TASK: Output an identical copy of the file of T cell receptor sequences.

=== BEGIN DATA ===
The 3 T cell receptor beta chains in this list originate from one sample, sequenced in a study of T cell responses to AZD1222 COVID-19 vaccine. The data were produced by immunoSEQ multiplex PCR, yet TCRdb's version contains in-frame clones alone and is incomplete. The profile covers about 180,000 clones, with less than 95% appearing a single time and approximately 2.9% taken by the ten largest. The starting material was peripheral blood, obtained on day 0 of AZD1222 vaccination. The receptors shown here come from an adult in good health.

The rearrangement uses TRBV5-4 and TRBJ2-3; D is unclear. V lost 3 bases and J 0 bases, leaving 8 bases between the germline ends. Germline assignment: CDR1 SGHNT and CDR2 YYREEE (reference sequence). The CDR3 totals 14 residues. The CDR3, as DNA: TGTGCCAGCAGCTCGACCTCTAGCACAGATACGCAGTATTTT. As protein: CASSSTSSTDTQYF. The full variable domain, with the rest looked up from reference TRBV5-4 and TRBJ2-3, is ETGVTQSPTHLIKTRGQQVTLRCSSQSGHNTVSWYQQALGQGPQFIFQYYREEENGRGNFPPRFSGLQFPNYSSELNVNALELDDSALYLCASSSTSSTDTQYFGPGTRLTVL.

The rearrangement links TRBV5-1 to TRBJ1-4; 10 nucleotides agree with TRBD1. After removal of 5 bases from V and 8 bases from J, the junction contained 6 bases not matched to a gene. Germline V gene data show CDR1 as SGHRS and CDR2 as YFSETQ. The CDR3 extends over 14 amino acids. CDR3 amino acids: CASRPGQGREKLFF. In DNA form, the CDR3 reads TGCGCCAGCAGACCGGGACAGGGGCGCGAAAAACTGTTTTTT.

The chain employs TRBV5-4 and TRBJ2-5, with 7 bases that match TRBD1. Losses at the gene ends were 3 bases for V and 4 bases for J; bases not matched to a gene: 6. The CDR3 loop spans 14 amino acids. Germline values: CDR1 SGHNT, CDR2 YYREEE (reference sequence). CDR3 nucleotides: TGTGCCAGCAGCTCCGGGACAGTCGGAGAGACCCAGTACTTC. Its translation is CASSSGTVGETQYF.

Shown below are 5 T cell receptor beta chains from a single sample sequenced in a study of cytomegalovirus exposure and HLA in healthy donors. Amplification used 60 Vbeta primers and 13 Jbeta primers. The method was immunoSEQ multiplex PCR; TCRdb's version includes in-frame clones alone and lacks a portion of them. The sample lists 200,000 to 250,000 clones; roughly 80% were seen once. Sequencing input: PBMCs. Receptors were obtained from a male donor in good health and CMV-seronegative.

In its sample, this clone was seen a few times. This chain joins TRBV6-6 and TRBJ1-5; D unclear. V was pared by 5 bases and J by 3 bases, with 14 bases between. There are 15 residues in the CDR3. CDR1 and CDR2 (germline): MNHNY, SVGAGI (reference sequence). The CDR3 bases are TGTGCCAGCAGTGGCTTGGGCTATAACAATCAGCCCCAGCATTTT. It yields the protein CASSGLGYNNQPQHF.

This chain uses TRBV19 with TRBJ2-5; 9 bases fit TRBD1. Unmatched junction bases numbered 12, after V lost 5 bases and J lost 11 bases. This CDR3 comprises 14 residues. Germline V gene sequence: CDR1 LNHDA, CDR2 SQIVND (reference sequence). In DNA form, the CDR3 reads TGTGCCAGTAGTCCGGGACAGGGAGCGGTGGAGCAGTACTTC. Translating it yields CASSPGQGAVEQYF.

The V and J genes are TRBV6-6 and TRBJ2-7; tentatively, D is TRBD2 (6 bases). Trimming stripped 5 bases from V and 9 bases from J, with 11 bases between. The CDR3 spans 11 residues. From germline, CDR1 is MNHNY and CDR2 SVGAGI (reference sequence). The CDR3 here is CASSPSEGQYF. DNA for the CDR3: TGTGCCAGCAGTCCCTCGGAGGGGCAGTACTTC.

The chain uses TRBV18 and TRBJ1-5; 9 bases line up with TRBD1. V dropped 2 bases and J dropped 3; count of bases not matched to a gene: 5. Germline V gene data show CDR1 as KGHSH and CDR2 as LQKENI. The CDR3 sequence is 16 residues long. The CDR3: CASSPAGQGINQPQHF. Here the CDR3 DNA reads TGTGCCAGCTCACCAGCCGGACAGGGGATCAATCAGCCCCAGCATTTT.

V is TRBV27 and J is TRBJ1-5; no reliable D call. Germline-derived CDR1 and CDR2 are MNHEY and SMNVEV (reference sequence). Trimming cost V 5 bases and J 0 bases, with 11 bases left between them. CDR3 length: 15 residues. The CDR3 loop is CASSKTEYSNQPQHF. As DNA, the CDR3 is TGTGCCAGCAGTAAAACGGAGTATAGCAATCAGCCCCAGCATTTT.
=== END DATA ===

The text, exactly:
The 3 T cell receptor beta chains in this list originate from one sample, sequenced in a study of T cell responses to AZD1222 COVID-19 vaccine. The data were produced by immunoSEQ multiplex PCR, yet TCRdb's version contains in-frame clones alone and is incomplete. The profile covers about 180,000 clones, with less than 95% appearing a single time and approximately 2.9% taken by the ten largest. The starting material was peripheral blood, obtained on day 0 of AZD1222 vaccination. The receptors shown here come from an adult in good health.

The rearrangement uses TRBV5-4 and TRBJ2-3; D is unclear. V lost 3 bases and J 0 bases, leaving 8 bases between the germline ends. Germline assignment: CDR1 SGHNT and CDR2 YYREEE (reference sequence). The CDR3 totals 14 residues. The CDR3, as DNA: TGTGCCAGCAGCTCGACCTCTAGCACAGATACGCAGTATTTT. As protein: CASSSTSSTDTQYF. The full variable domain, with the rest looked up from reference TRBV5-4 and TRBJ2-3, is ETGVTQSPTHLIKTRGQQVTLRCSSQSGHNTVSWYQQALGQGPQFIFQYYREEENGRGNFPPRFSGLQFPNYSSELNVNALELDDSALYLCASSSTSSTDTQYFGPGTRLTVL.

The rearrangement links TRBV5-1 to TRBJ1-4; 10 nucleotides agree with TRBD1. After removal of 5 bases from V and 8 bases from J, the junction contained 6 bases not matched to a gene. Germline V gene data show CDR1 as SGHRS and CDR2 as YFSETQ. The CDR3 extends over 14 amino acids. CDR3 amino acids: CASRPGQGREKLFF. In DNA form, the CDR3 reads TGCGCCAGCAGACCGGGACAGGGGCGCGAAAAACTGTTTTTT.

The chain employs TRBV5-4 and TRBJ2-5, with 7 bases that match TRBD1. Losses at the gene ends were 3 bases for V and 4 bases for J; bases not matched to a gene: 6. The CDR3 loop spans 14 amino acids. Germline values: CDR1 SGHNT, CDR2 YYREEE (reference sequence). CDR3 nucleotides: TGTGCCAGCAGCTCCGGGACAGTCGGAGAGACCCAGTACTTC. Its translation is CASSSGTVGETQYF.

Shown below are 5 T cell receptor beta chains from a single sample sequenced in a study of cytomegalovirus exposure and HLA in healthy donors. Amplification used 60 Vbeta primers and 13 Jbeta primers. The method was immunoSEQ multiplex PCR; TCRdb's version includes in-frame clones alone and lacks a portion of them. The sample lists 200,000 to 250,000 clones; roughly 80% were seen once. Sequencing input: PBMCs. Receptors were obtained from a male donor in good health and CMV-seronegative.

In its sample, this clone was seen a few times. This chain joins TRBV6-6 and TRBJ1-5; D unclear. V was pared by 5 bases and J by 3 bases, with 14 bases between. There are 15 residues in the CDR3. CDR1 and CDR2 (germline): MNHNY, SVGAGI (reference sequence). The CDR3 bases are TGTGCCAGCAGTGGCTTGGGCTATAACAATCAGCCCCAGCATTTT. It yields the protein CASSGLGYNNQPQHF.

This chain uses TRBV19 with TRBJ2-5; 9 bases fit TRBD1. Unmatched junction bases numbered 12, after V lost 5 bases and J lost 11 bases. This CDR3 comprises 14 residues. Germline V gene sequence: CDR1 LNHDA, CDR2 SQIVND (reference sequence). In DNA form, the CDR3 reads TGTGCCAGTAGTCCGGGACAGGGAGCGGTGGAGCAGTACTTC. Translating it yields CASSPGQGAVEQYF.

The V and J genes are TRBV6-6 and TRBJ2-7; tentatively, D is TRBD2 (6 bases). Trimming stripped 5 bases from V and 9 bases from J, with 11 bases between. The CDR3 spans 11 residues. From germline, CDR1 is MNHNY and CDR2 SVGAGI (reference sequence). The CDR3 here is CASSPSEGQYF. DNA for the CDR3: TGTGCCAGCAGTCCCTCGGAGGGGCAGTACTTC.

The chain uses TRBV18 and TRBJ1-5; 9 bases line up with TRBD1. V dropped 2 bases and J dropped 3; count of bases not matched to a gene: 5. Germline V gene data show CDR1 as KGHSH and CDR2 as LQKENI. The CDR3 sequence is 16 residues long. The CDR3: CASSPAGQGINQPQHF. Here the CDR3 DNA reads TGTGCCAGCTCACCAGCCGGACAGGGGATCAATCAGCCCCAGCATTTT.

V is TRBV27 and J is TRBJ1-5; no reliable D call. Germline-derived CDR1 and CDR2 are MNHEY and SMNVEV (reference sequence). Trimming cost V 5 bases and J 0 bases, with 11 bases left between them. CDR3 length: 15 residues. The CDR3 loop is CASSKTEYSNQPQHF. As DNA, the CDR3 is TGTGCCAGCAGTAAAACGGAGTATAGCAATCAGCCCCAGCATTTT.